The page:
Apple, too, has benefited from just doing business with the biggest privacy offenders in the tech sector. Despite Cook’s claim in Brussels that the “stockpiles of personal data serve only to enrich the companies that collect them,” Apple does lots of deals with those companies. Safari, the web browser that comes with every iPhone, is set up by default to route web searches through Google. For this privilege, Google reportedly paid Apple $9 billion in 2018, and as much as $12 billion this year. All those searches help funnel out enormous volumes of data on Apple’s users, from which Google extracts huge profits. Apple might not be directly responsible for the questionable use of that data by Google, but it facilitates the activity by making Google its default search engine, enriching itself substantially in the process.
The same could be said for the apps Apple distributes. Companies such as Google and Facebook get access to iPhone users by offering their apps—Messenger, Gmail, Google Maps, and so on—for download from the Apple App Store. Most cost consumers nothing, because they exist to trade software services, such as email or mapping, for data. That business model helped stimulate the data-privacy dystopia we now occupy.
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It wasn’t so long ago that the kinds of certificate-signing arrangements at the heart of the latest dispute between Apple and Facebook didn’t exist at all. People and companies would make software and distribute it to customers, whether on disks or on CD-ROMs or online. The platform owners were uninvolved. Then the App Store came along, and with it app review, the process whereby Apple evaluates the fitness of each software program for its sales channel and platform. It can seem confusing and arbitrary, but the app-store model has overtaken digital software distribution. Now every software creator who wants access to the iPhone pays an annual tax to Apple, and all iPhone users are tied to the editorial choices Apple makes on their behalf.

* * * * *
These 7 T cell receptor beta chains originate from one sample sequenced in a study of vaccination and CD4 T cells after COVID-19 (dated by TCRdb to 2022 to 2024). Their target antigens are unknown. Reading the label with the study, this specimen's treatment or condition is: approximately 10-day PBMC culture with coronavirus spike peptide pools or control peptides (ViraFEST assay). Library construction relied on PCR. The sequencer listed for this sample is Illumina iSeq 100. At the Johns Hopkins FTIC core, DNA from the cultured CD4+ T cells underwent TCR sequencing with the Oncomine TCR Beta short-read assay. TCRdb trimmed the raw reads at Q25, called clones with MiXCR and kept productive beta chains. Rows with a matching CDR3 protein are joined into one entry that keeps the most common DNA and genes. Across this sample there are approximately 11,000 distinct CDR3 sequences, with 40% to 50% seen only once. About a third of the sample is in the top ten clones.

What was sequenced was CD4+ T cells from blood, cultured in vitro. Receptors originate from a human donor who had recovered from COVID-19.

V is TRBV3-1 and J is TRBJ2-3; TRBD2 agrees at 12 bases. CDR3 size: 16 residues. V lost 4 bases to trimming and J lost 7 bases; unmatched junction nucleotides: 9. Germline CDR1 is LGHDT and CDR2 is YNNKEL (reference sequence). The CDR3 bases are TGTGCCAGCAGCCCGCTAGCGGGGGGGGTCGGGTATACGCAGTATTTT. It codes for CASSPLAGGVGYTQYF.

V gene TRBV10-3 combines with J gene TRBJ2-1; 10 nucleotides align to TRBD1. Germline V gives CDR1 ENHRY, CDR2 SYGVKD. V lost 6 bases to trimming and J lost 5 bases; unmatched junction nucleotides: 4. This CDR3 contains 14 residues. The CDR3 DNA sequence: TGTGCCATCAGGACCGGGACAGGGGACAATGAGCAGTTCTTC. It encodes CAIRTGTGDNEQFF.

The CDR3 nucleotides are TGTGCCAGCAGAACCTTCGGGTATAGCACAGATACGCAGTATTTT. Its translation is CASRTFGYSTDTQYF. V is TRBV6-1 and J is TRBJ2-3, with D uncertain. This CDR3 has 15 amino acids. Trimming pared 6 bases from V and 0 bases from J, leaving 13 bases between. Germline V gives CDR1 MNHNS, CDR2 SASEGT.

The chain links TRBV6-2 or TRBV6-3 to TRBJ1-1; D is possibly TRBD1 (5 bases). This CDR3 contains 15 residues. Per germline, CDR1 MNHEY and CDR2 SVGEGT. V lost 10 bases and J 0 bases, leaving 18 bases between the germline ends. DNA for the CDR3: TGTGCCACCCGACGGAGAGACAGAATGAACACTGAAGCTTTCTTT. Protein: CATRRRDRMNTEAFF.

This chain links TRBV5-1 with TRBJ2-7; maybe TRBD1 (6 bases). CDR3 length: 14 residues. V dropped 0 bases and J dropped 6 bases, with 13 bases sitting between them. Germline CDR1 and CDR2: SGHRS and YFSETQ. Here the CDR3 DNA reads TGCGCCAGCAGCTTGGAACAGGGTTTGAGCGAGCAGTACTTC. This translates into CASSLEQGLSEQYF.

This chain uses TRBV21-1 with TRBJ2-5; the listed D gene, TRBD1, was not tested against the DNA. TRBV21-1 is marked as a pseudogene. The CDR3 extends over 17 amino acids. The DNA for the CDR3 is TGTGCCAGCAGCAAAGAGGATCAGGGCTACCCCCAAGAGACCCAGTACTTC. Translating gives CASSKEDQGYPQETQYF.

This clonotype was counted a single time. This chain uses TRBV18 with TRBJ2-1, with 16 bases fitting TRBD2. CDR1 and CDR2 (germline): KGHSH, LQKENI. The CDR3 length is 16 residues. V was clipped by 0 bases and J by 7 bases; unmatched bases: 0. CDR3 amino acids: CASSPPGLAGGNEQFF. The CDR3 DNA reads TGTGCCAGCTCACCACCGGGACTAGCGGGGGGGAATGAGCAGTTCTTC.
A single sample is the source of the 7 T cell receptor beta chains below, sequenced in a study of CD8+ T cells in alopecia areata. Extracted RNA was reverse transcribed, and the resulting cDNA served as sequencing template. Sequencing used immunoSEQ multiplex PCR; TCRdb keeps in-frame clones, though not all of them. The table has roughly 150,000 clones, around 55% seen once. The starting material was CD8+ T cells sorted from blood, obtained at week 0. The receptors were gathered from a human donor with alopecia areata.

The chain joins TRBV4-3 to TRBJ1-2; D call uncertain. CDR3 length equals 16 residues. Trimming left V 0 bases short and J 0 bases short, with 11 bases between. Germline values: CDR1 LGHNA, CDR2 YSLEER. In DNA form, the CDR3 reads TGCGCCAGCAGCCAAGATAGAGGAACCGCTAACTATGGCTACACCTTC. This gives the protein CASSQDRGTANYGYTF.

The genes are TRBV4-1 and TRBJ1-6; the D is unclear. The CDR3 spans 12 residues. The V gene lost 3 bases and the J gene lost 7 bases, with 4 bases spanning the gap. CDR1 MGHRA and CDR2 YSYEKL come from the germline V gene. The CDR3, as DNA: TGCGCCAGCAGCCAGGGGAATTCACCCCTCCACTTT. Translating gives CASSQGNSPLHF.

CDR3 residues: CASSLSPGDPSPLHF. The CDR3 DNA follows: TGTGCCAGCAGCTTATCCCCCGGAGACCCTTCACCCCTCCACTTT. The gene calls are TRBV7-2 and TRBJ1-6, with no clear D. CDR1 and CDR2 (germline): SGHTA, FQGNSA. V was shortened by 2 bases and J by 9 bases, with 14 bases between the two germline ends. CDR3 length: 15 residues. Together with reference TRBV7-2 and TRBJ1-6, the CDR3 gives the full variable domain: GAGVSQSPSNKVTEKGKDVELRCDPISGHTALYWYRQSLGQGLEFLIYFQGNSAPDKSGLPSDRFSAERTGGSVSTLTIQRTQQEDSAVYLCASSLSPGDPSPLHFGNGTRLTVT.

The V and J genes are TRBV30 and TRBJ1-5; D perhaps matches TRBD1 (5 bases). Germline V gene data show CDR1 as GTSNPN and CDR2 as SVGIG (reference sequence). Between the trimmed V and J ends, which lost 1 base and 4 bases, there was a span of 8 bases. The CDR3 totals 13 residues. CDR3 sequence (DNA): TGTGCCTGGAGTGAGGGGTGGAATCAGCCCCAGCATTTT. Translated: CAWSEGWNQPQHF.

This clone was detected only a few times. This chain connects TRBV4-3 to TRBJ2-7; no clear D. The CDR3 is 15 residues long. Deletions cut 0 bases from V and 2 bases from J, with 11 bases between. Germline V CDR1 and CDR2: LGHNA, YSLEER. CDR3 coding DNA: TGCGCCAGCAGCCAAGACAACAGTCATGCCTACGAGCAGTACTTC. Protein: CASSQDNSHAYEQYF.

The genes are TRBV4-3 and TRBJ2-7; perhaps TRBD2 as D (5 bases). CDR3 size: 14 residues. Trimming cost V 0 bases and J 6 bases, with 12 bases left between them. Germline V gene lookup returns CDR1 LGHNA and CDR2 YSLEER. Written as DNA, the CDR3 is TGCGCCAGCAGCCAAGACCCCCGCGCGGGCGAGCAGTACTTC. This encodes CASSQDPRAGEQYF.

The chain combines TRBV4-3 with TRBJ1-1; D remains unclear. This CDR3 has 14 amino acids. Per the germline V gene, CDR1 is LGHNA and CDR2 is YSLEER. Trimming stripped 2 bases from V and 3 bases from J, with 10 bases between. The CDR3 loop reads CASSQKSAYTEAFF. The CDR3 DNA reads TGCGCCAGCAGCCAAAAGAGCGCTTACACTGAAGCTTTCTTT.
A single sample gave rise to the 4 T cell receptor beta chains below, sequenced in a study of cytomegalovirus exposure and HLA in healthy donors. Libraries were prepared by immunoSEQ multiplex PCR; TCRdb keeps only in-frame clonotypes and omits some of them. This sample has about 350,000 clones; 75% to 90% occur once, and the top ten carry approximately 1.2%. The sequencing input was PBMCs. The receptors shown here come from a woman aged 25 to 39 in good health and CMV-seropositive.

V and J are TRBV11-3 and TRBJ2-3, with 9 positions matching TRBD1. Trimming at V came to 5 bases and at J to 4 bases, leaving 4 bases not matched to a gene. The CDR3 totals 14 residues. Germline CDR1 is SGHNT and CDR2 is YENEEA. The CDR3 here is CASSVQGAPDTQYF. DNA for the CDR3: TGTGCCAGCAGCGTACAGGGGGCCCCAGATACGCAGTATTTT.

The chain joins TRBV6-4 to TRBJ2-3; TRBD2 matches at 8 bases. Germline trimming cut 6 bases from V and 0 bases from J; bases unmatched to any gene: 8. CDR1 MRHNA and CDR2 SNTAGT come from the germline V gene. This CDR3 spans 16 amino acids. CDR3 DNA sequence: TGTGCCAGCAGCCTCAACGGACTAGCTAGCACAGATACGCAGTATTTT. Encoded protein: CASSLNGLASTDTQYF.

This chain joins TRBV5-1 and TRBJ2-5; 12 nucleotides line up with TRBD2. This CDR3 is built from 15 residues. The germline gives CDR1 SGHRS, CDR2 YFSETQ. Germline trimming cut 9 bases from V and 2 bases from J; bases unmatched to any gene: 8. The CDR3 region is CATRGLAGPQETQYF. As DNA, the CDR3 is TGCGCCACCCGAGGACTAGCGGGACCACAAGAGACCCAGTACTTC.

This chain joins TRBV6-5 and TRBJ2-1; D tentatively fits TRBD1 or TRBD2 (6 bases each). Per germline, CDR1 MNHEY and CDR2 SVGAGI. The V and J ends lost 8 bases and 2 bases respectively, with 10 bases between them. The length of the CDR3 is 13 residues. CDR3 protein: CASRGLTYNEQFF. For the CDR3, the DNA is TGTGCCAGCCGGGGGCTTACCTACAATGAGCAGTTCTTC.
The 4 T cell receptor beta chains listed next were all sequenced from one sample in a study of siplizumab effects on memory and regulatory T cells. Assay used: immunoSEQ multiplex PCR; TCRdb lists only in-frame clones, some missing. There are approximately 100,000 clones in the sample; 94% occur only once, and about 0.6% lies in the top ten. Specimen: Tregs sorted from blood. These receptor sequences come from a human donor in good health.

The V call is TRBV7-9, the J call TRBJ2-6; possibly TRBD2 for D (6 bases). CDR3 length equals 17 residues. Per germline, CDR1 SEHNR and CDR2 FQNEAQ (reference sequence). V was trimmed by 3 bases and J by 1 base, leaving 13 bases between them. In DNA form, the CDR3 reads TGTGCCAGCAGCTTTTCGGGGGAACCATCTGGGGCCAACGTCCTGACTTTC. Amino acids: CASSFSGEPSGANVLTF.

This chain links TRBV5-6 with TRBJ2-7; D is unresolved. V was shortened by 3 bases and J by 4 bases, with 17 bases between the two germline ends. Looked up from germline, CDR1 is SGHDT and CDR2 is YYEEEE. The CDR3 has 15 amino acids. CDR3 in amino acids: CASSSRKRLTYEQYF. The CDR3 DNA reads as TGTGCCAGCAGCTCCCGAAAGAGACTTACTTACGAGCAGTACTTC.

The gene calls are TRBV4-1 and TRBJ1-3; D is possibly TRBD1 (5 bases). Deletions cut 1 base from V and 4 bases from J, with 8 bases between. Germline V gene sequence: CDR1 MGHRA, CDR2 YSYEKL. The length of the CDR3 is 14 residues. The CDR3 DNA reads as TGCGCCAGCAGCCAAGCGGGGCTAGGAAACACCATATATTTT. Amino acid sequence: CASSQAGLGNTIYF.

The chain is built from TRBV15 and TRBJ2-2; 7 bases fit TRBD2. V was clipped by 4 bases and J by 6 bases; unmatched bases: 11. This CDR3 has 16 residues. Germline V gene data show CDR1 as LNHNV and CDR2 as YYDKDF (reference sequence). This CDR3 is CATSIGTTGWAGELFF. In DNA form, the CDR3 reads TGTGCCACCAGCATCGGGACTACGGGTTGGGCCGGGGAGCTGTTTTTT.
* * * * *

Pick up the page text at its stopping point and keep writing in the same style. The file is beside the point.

The public might reasonably wonder what it has gotten in exchange for the loss of a direct line between software creators and customers. There are some clear security benefits , as malicious programs can get snared in review. But is that enough? If Apple really objected to data-hungry business models, it could take much more aggressive action during app review. Apple owns the platform and its tools. It is in the best position to enforce a set of values about data access and collection, if the company truly believes in them.
App review is just the start. Free services underwrite data-aggregation businesses by increasing their install bases. That’s changed consumers’ expectations—free apps are the norm , and charging even a dollar can dissuade downloads. That state of affairs encourages ad-monetization, data brokering, and in-app purchases as alternative revenue models. Apple could regulate free apps more aggressively, which could encourage developers to sell more apps for purchase. Done right, that could help turn the market away from data-driven business models, at least in part.